Eric Marcus, CEO of Marcus Networking.

Tech Q&A: Year-end budgeting

This is the first of what will be a continuing series of technology questions answered by Eric Marcus, CEO of Marcus Networking in Tempe.

Question: What technology or telecommunications products should we purchase before year-end?

Answer: December is an excellent time to evaluate your IT needs for the coming year and with Section 179 Deductions changing, small businesses should take advantage of purchasing new equipment before it’s too late.

According to the IRS, Section 179 of the IRS code allows small businesses to deduct the cost of machinery, vehicles, equipment, furniture and other property. This was part of the American Recovery and Reinvestment Act of 2009. At that time, the maximum amount that a business could deduct was $250,000. In 2011, the maximum deduction that a small business could make was $500,000, but in 2012, the amount drops to $139,000.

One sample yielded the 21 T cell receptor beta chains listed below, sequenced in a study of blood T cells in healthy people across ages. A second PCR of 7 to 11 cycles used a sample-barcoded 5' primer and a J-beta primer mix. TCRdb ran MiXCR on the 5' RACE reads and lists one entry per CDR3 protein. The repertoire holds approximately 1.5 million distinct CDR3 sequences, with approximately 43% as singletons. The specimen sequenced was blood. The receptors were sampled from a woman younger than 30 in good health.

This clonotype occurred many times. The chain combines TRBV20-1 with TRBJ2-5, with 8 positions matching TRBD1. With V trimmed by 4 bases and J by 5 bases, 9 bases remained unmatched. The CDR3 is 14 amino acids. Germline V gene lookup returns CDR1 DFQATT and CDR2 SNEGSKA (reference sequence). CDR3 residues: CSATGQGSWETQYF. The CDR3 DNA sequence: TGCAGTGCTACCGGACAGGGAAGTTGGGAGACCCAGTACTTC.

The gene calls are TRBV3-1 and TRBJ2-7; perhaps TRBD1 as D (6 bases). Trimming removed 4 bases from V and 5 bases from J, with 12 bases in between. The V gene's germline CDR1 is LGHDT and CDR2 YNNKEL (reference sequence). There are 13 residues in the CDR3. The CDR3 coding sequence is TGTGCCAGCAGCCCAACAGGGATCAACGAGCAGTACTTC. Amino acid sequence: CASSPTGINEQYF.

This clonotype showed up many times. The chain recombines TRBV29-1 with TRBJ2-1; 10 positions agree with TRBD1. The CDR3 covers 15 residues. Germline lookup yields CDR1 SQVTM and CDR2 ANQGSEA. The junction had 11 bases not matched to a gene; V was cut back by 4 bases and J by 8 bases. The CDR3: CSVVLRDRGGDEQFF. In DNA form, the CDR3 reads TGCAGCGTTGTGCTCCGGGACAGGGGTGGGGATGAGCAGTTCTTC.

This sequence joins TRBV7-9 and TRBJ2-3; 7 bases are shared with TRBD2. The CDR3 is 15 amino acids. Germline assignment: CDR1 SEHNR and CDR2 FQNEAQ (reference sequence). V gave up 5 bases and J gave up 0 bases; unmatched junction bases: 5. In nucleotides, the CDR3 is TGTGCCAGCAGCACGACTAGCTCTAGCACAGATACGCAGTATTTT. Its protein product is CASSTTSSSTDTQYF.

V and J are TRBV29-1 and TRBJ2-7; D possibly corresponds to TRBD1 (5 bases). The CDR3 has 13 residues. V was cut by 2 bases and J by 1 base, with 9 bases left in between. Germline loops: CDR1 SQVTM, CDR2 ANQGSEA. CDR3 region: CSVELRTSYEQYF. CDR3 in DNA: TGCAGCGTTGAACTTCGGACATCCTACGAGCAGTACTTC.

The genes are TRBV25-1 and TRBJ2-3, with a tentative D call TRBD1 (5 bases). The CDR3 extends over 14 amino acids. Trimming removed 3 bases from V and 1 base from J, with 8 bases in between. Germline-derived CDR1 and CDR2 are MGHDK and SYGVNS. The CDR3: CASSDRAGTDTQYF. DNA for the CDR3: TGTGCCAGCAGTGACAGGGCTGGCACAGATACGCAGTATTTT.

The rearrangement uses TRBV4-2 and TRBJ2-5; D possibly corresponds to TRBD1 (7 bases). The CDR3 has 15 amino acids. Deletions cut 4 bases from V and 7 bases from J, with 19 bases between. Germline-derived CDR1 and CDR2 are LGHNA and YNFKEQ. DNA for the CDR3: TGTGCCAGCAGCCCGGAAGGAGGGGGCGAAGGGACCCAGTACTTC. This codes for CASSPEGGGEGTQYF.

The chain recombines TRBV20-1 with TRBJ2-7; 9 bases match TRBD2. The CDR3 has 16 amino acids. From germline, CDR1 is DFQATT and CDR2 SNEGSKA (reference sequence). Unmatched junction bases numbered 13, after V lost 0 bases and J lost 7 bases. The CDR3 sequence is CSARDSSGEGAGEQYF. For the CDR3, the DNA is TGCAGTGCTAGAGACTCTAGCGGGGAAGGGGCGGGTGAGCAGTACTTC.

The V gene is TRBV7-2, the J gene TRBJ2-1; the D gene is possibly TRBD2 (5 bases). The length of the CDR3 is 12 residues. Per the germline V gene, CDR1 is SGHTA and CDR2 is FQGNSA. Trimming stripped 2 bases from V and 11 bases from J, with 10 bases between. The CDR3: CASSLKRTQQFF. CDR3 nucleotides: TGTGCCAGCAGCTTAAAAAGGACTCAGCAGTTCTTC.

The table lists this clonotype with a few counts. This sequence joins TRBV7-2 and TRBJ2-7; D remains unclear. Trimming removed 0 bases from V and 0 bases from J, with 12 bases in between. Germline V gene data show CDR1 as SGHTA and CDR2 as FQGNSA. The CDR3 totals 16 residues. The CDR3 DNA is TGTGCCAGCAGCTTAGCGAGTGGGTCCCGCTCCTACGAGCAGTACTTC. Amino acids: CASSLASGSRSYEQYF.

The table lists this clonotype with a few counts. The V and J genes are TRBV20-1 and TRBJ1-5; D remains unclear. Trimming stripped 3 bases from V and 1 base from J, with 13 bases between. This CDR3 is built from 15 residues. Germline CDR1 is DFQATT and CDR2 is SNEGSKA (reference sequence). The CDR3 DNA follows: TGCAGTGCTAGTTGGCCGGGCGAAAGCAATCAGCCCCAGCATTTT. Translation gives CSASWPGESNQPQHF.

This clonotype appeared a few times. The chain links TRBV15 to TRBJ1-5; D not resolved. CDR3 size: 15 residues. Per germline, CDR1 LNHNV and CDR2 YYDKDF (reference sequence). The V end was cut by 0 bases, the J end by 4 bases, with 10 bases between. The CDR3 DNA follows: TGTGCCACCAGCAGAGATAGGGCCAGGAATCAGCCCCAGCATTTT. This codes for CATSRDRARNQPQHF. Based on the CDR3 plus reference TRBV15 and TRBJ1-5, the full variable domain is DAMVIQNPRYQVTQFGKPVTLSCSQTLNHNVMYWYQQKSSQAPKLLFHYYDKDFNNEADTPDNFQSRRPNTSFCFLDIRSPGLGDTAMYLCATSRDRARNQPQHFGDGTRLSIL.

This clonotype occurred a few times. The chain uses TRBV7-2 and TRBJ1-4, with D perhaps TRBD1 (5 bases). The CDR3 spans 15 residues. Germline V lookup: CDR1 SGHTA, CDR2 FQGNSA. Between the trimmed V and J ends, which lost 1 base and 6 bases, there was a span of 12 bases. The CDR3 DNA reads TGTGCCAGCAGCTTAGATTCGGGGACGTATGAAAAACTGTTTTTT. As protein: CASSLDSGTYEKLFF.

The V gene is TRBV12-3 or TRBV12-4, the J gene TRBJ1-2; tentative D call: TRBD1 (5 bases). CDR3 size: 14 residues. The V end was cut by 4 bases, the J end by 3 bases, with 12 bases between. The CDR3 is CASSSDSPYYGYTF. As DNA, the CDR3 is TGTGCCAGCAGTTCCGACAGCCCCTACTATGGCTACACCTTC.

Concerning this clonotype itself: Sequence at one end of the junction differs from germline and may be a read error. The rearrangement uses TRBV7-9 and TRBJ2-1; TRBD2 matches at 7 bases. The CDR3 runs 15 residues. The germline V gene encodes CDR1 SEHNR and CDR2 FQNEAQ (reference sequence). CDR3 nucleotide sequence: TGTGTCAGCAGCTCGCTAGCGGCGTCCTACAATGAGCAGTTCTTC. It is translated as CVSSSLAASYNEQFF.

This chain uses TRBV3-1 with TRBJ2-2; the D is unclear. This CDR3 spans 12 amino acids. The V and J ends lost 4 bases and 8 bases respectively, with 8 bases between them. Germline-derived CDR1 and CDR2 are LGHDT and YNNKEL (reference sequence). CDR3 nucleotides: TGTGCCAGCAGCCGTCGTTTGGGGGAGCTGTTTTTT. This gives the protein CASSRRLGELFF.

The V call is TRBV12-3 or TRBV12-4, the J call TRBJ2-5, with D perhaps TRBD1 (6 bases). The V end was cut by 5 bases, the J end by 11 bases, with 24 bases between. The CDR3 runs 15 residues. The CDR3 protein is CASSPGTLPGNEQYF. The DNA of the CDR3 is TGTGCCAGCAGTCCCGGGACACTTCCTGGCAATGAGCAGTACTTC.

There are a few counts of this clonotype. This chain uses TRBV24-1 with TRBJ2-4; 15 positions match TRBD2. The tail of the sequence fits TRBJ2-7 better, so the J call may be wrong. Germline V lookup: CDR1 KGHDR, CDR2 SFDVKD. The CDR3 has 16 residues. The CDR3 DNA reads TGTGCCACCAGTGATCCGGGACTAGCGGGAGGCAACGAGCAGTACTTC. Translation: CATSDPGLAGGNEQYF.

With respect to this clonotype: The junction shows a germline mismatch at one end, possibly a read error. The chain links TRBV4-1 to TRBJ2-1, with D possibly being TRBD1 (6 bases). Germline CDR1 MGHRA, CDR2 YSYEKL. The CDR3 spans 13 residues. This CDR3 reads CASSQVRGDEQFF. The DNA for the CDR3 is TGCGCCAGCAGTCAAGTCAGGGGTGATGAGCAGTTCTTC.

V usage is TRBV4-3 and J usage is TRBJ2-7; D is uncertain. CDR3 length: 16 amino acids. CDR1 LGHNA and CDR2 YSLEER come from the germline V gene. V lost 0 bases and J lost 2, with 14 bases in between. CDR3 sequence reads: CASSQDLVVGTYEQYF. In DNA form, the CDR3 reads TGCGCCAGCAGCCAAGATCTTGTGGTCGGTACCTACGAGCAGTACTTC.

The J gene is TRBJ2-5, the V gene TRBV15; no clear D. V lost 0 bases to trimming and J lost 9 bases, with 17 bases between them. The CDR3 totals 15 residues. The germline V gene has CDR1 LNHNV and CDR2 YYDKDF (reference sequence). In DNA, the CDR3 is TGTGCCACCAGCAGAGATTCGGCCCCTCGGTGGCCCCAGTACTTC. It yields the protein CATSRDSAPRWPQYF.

Marcus Networking recommends replacing old laptops, wireless access points, battery back-ups, MS Office, VoIP phone systems, and servers before Dec. 31, 2012.  All of these products and services can improve workplace efficient and save money in the long run.

We’re also available to provide a free consultation and discuss your business needs.  Does some of your staff work remotely? Will you be adding or reducing staff in the coming year? Are you building a new office? Would you like to cut travel costs and have the ability to do presentations remotely? All of these factors determine what products and services we’ll recommend for your business.  And remember, you’ll always want to talk to your accountant before making any large capital purchases to ensure you follow the Section 179 code and take advantage to its fullest.

 

Eric Marcus is CEO of Tempe-based Marcus Networking, which specializes in telecommunications centered on phone systems, cabling, and the network infrastructure also known as the “backbone.” Read more about Eric Marcus in the January issue of Az Business magazine.